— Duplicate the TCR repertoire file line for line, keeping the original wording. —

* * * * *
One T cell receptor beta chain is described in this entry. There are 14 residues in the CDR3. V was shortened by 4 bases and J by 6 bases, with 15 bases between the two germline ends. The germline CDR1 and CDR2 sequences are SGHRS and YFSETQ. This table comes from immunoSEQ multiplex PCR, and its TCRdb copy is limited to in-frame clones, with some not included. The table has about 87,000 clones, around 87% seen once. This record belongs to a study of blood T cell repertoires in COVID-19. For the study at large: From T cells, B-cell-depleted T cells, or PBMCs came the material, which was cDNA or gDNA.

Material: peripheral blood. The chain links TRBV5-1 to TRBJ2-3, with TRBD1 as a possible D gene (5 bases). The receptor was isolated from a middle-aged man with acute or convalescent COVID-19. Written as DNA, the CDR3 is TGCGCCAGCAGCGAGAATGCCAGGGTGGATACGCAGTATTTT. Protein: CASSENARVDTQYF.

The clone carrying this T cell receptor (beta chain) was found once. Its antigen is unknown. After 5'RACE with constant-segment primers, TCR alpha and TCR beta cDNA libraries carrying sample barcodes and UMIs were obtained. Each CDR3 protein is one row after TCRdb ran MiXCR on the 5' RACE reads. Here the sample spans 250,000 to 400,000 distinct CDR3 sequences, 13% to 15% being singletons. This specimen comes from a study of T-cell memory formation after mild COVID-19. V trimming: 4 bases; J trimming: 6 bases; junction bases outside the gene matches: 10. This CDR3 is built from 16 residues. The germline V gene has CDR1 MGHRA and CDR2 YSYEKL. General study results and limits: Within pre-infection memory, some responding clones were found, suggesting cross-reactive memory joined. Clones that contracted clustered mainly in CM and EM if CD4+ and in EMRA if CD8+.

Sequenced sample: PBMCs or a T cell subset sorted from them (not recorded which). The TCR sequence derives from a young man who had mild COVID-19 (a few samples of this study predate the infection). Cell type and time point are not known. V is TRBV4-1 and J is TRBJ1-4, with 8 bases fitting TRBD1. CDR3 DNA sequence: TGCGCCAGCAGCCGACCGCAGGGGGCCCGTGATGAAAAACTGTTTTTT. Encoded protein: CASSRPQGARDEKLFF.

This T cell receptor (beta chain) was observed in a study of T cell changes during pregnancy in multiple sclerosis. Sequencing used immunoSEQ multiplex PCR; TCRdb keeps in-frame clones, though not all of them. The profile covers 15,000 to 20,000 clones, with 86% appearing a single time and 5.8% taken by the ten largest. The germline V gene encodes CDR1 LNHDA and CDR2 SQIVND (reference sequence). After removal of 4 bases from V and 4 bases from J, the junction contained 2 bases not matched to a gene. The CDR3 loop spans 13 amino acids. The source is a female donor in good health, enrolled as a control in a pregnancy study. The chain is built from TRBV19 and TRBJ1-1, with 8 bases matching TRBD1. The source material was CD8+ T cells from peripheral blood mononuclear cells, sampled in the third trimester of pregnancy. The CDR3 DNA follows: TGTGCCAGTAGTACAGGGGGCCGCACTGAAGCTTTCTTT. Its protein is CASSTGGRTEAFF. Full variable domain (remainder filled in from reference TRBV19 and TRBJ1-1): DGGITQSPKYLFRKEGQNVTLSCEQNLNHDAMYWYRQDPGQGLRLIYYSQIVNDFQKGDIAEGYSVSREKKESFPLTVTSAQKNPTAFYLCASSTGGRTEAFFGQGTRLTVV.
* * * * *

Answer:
One T cell receptor beta chain is described in this entry. There are 14 residues in the CDR3. V was shortened by 4 bases and J by 6 bases, with 15 bases between the two germline ends. The germline CDR1 and CDR2 sequences are SGHRS and YFSETQ. This table comes from immunoSEQ multiplex PCR, and its TCRdb copy is limited to in-frame clones, with some not included. The table has about 87,000 clones, around 87% seen once. This record belongs to a study of blood T cell repertoires in COVID-19. For the study at large: From T cells, B-cell-depleted T cells, or PBMCs came the material, which was cDNA or gDNA.

Material: peripheral blood. The chain links TRBV5-1 to TRBJ2-3, with TRBD1 as a possible D gene (5 bases). The receptor was isolated from a middle-aged man with acute or convalescent COVID-19. Written as DNA, the CDR3 is TGCGCCAGCAGCGAGAATGCCAGGGTGGATACGCAGTATTTT. Protein: CASSENARVDTQYF.

The clone carrying this T cell receptor (beta chain) was found once. Its antigen is unknown. After 5'RACE with constant-segment primers, TCR alpha and TCR beta cDNA libraries carrying sample barcodes and UMIs were obtained. Each CDR3 protein is one row after TCRdb ran MiXCR on the 5' RACE reads. Here the sample spans 250,000 to 400,000 distinct CDR3 sequences, 13% to 15% being singletons. This specimen comes from a study of T-cell memory formation after mild COVID-19. V trimming: 4 bases; J trimming: 6 bases; junction bases outside the gene matches: 10. This CDR3 is built from 16 residues. The germline V gene has CDR1 MGHRA and CDR2 YSYEKL. General study results and limits: Within pre-infection memory, some responding clones were found, suggesting cross-reactive memory joined. Clones that contracted clustered mainly in CM and EM if CD4+ and in EMRA if CD8+.

Sequenced sample: PBMCs or a T cell subset sorted from them (not recorded which). The TCR sequence derives from a young man who had mild COVID-19 (a few samples of this study predate the infection). Cell type and time point are not known. V is TRBV4-1 and J is TRBJ1-4, with 8 bases fitting TRBD1. CDR3 DNA sequence: TGCGCCAGCAGCCGACCGCAGGGGGCCCGTGATGAAAAACTGTTTTTT. Encoded protein: CASSRPQGARDEKLFF.

This T cell receptor (beta chain) was observed in a study of T cell changes during pregnancy in multiple sclerosis. Sequencing used immunoSEQ multiplex PCR; TCRdb keeps in-frame clones, though not all of them. The profile covers 15,000 to 20,000 clones, with 86% appearing a single time and 5.8% taken by the ten largest. The germline V gene encodes CDR1 LNHDA and CDR2 SQIVND (reference sequence). After removal of 4 bases from V and 4 bases from J, the junction contained 2 bases not matched to a gene. The CDR3 loop spans 13 amino acids. The source is a female donor in good health, enrolled as a control in a pregnancy study. The chain is built from TRBV19 and TRBJ1-1, with 8 bases matching TRBD1. The source material was CD8+ T cells from peripheral blood mononuclear cells, sampled in the third trimester of pregnancy. The CDR3 DNA follows: TGTGCCAGTAGTACAGGGGGCCGCACTGAAGCTTTCTTT. Its protein is CASSTGGRTEAFF. Full variable domain (remainder filled in from reference TRBV19 and TRBJ1-1): DGGITQSPKYLFRKEGQNVTLSCEQNLNHDAMYWYRQDPGQGLRLIYYSQIVNDFQKGDIAEGYSVSREKKESFPLTVTSAQKNPTAFYLCASSTGGRTEAFFGQGTRLTVV.